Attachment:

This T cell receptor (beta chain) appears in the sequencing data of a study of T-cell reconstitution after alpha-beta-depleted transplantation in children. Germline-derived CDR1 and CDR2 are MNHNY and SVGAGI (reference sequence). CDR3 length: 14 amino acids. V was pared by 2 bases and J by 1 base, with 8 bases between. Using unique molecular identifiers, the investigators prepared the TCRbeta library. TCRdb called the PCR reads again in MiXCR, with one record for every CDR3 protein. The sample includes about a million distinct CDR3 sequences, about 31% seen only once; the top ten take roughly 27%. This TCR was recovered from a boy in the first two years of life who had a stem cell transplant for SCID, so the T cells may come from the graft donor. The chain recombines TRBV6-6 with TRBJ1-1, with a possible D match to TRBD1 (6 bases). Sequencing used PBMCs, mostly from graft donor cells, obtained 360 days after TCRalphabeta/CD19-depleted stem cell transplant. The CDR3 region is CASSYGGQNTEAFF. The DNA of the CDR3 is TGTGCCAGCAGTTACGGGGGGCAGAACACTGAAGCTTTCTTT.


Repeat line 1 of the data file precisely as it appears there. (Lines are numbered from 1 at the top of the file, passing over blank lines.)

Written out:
This T cell receptor (beta chain) appears in the sequencing data of a study of T-cell reconstitution after alpha-beta-depleted transplantation in children. Germline-derived CDR1 and CDR2 are MNHNY and SVGAGI (reference sequence). CDR3 length: 14 amino acids. V was pared by 2 bases and J by 1 base, with 8 bases between. Using unique molecular identifiers, the investigators prepared the TCRbeta library. TCRdb called the PCR reads again in MiXCR, with one record for every CDR3 protein. The sample includes about a million distinct CDR3 sequences, about 31% seen only once; the top ten take roughly 27%. This TCR was recovered from a boy in the first two years of life who had a stem cell transplant for SCID, so the T cells may come from the graft donor. The chain recombines TRBV6-6 with TRBJ1-1, with a possible D match to TRBD1 (6 bases). Sequencing used PBMCs, mostly from graft donor cells, obtained 360 days after TCRalphabeta/CD19-depleted stem cell transplant. The CDR3 region is CASSYGGQNTEAFF. The DNA of the CDR3 is TGTGCCAGCAGTTACGGGGGGCAGAACACTGAAGCTTTCTTT.